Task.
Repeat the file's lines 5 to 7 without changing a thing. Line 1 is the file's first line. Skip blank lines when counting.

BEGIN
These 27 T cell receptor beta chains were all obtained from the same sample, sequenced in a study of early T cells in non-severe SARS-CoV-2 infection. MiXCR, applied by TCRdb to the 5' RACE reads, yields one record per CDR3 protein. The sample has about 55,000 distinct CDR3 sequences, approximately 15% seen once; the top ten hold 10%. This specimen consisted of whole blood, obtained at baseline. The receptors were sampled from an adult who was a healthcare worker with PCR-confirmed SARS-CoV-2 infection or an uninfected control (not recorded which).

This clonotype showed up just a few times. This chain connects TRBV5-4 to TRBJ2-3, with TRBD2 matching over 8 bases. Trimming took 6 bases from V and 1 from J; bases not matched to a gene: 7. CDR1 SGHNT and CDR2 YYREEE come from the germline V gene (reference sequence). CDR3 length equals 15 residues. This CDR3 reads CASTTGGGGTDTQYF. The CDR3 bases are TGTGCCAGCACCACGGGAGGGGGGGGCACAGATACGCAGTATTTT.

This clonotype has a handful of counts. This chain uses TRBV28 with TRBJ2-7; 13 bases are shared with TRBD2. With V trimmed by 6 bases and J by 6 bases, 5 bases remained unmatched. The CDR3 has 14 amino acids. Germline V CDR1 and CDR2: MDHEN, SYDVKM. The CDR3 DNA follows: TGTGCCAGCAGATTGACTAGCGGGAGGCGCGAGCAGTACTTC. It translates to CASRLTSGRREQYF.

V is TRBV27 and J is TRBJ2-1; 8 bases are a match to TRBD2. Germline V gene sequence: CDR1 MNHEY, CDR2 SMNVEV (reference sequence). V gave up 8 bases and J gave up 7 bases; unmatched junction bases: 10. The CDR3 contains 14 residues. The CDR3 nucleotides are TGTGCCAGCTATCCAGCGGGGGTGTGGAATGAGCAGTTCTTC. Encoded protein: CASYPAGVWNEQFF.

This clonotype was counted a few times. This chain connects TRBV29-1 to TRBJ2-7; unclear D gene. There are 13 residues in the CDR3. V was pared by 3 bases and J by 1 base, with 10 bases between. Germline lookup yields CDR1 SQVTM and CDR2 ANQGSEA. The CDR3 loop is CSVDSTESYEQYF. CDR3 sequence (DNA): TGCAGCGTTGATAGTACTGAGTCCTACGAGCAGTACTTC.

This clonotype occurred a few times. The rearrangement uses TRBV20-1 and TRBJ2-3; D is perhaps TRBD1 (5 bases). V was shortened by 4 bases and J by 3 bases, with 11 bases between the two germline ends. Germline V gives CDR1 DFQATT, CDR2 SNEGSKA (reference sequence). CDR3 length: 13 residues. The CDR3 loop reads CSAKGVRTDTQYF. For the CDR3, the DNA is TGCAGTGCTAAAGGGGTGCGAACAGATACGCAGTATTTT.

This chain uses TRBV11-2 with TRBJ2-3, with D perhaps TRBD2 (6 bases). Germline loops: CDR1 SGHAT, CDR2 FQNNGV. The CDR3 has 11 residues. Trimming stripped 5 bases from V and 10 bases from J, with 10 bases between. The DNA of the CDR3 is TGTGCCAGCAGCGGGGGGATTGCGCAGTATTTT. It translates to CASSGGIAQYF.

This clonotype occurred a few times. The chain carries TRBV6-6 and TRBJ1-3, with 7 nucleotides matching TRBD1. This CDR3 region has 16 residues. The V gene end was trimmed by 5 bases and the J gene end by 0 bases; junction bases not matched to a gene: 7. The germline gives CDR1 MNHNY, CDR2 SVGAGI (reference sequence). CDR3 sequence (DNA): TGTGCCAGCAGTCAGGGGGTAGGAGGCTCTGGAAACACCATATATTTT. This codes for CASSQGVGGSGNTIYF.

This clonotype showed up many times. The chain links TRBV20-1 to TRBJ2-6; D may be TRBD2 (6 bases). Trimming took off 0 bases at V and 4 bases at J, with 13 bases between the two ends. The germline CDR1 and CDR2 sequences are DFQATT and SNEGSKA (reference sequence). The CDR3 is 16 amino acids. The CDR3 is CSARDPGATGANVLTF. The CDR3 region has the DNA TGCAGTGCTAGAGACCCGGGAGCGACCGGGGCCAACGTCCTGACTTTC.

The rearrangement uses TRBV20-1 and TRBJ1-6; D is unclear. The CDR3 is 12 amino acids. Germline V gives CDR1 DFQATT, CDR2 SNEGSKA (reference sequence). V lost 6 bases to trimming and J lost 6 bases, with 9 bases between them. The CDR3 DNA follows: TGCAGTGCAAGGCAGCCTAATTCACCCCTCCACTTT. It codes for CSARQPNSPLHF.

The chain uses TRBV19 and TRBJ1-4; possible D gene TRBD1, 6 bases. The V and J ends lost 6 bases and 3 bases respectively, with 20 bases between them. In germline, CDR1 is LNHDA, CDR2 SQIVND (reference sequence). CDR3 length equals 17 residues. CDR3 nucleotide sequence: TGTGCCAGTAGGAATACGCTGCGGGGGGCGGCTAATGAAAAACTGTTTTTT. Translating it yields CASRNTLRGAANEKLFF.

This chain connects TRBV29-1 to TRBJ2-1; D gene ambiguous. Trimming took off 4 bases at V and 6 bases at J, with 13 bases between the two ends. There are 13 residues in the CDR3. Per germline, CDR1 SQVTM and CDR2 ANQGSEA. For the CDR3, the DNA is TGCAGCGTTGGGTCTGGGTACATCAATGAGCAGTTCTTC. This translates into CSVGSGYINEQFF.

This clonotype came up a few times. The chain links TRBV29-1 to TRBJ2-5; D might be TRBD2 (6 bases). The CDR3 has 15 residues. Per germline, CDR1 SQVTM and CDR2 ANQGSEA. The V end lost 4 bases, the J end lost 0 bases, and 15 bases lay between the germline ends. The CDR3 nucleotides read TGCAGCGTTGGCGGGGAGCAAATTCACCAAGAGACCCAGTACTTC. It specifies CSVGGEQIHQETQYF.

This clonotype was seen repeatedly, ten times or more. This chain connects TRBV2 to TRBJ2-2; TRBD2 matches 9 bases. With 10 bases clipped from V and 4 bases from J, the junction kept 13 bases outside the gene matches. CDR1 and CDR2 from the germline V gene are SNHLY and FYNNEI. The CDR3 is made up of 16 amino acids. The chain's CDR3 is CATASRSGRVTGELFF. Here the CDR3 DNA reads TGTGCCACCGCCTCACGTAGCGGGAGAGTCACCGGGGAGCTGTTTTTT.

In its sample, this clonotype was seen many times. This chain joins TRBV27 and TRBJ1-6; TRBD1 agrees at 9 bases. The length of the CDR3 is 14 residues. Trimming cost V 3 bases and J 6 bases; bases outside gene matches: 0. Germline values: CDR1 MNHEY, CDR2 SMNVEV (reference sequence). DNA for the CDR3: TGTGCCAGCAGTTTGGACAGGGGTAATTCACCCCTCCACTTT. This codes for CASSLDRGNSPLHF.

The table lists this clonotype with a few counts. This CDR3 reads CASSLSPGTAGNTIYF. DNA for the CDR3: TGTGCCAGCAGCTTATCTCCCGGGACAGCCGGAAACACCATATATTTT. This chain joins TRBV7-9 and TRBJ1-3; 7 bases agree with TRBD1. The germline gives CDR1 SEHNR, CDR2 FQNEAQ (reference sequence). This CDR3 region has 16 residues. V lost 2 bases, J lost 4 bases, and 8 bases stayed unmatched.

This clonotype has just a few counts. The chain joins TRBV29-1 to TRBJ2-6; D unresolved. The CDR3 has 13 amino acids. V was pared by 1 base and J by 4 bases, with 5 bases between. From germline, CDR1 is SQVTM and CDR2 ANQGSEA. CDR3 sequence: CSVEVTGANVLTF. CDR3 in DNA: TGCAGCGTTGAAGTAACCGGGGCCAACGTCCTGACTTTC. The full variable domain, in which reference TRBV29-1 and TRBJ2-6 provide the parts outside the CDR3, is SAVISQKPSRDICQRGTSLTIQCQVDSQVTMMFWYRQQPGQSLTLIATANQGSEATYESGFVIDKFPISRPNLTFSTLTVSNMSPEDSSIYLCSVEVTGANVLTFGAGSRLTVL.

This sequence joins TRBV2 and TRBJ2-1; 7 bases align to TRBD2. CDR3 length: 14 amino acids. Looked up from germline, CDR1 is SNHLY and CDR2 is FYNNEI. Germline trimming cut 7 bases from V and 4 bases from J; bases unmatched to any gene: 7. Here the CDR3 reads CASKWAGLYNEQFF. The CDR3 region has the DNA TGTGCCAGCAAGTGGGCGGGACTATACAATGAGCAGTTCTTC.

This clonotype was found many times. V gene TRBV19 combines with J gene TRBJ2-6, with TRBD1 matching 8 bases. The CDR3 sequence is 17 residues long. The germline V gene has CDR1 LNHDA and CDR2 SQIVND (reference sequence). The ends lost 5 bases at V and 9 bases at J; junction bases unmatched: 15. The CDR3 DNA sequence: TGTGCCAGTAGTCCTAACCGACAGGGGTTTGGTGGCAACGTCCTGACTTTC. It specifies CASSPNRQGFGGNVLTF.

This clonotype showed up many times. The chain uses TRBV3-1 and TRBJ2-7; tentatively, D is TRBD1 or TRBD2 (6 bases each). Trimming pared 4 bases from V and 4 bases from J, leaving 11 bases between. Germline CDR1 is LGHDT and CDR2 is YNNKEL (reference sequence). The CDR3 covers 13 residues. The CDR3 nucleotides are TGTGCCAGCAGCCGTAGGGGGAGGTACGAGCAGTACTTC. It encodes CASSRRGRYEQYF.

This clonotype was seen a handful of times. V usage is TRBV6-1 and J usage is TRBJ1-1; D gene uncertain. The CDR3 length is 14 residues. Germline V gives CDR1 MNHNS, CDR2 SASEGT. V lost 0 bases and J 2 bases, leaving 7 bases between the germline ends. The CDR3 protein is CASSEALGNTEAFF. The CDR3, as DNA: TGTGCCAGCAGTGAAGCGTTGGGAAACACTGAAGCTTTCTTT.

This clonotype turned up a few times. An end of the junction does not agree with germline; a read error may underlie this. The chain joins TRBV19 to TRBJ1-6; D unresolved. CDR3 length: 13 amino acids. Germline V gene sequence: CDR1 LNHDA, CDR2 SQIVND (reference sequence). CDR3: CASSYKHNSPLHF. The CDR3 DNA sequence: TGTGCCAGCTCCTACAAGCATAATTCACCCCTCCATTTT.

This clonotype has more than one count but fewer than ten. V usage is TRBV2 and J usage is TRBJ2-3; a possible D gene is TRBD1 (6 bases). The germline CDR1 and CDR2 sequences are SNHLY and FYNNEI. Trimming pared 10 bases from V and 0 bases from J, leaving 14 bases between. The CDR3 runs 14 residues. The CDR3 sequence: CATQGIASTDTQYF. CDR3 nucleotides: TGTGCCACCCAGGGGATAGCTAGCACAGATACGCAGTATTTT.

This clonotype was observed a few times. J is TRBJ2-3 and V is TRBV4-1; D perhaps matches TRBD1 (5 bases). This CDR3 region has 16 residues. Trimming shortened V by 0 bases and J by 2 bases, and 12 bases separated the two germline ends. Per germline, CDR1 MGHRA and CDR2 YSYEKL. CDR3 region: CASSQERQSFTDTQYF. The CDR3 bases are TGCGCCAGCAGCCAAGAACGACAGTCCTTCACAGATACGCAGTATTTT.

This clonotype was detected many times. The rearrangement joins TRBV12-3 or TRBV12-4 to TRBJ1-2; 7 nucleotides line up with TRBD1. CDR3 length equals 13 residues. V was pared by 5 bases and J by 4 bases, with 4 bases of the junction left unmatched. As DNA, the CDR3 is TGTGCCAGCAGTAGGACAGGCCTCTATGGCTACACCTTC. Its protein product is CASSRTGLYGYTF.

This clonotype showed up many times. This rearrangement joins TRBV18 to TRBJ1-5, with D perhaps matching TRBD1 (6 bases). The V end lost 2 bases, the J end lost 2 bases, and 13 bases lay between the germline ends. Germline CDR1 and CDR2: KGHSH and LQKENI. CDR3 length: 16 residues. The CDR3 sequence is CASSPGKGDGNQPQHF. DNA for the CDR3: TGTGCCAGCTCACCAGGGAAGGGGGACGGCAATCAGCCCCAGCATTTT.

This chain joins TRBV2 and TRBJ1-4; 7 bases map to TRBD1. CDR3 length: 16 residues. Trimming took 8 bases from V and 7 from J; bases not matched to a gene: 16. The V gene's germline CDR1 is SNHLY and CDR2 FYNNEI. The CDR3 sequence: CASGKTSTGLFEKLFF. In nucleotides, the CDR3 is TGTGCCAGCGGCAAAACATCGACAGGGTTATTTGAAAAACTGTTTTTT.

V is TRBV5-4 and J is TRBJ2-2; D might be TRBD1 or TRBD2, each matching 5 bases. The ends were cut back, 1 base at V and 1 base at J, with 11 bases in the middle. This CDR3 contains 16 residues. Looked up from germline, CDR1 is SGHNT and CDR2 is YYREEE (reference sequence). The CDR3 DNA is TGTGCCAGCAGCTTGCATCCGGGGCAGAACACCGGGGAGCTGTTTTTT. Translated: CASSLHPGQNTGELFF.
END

This clonotype was counted a few times. This chain connects TRBV29-1 to TRBJ2-7; unclear D gene. There are 13 residues in the CDR3. V was pared by 3 bases and J by 1 base, with 10 bases between. Germline lookup yields CDR1 SQVTM and CDR2 ANQGSEA. The CDR3 loop is CSVDSTESYEQYF. CDR3 sequence (DNA): TGCAGCGTTGATAGTACTGAGTCCTACGAGCAGTACTTC.

This clonotype occurred a few times. The rearrangement uses TRBV20-1 and TRBJ2-3; D is perhaps TRBD1 (5 bases). V was shortened by 4 bases and J by 3 bases, with 11 bases between the two germline ends. Germline V gives CDR1 DFQATT, CDR2 SNEGSKA (reference sequence). CDR3 length: 13 residues. The CDR3 loop reads CSAKGVRTDTQYF. For the CDR3, the DNA is TGCAGTGCTAAAGGGGTGCGAACAGATACGCAGTATTTT.

This chain uses TRBV11-2 with TRBJ2-3, with D perhaps TRBD2 (6 bases). Germline loops: CDR1 SGHAT, CDR2 FQNNGV. The CDR3 has 11 residues. Trimming stripped 5 bases from V and 10 bases from J, with 10 bases between. The DNA of the CDR3 is TGTGCCAGCAGCGGGGGGATTGCGCAGTATTTT. It translates to CASSGGIAQYF.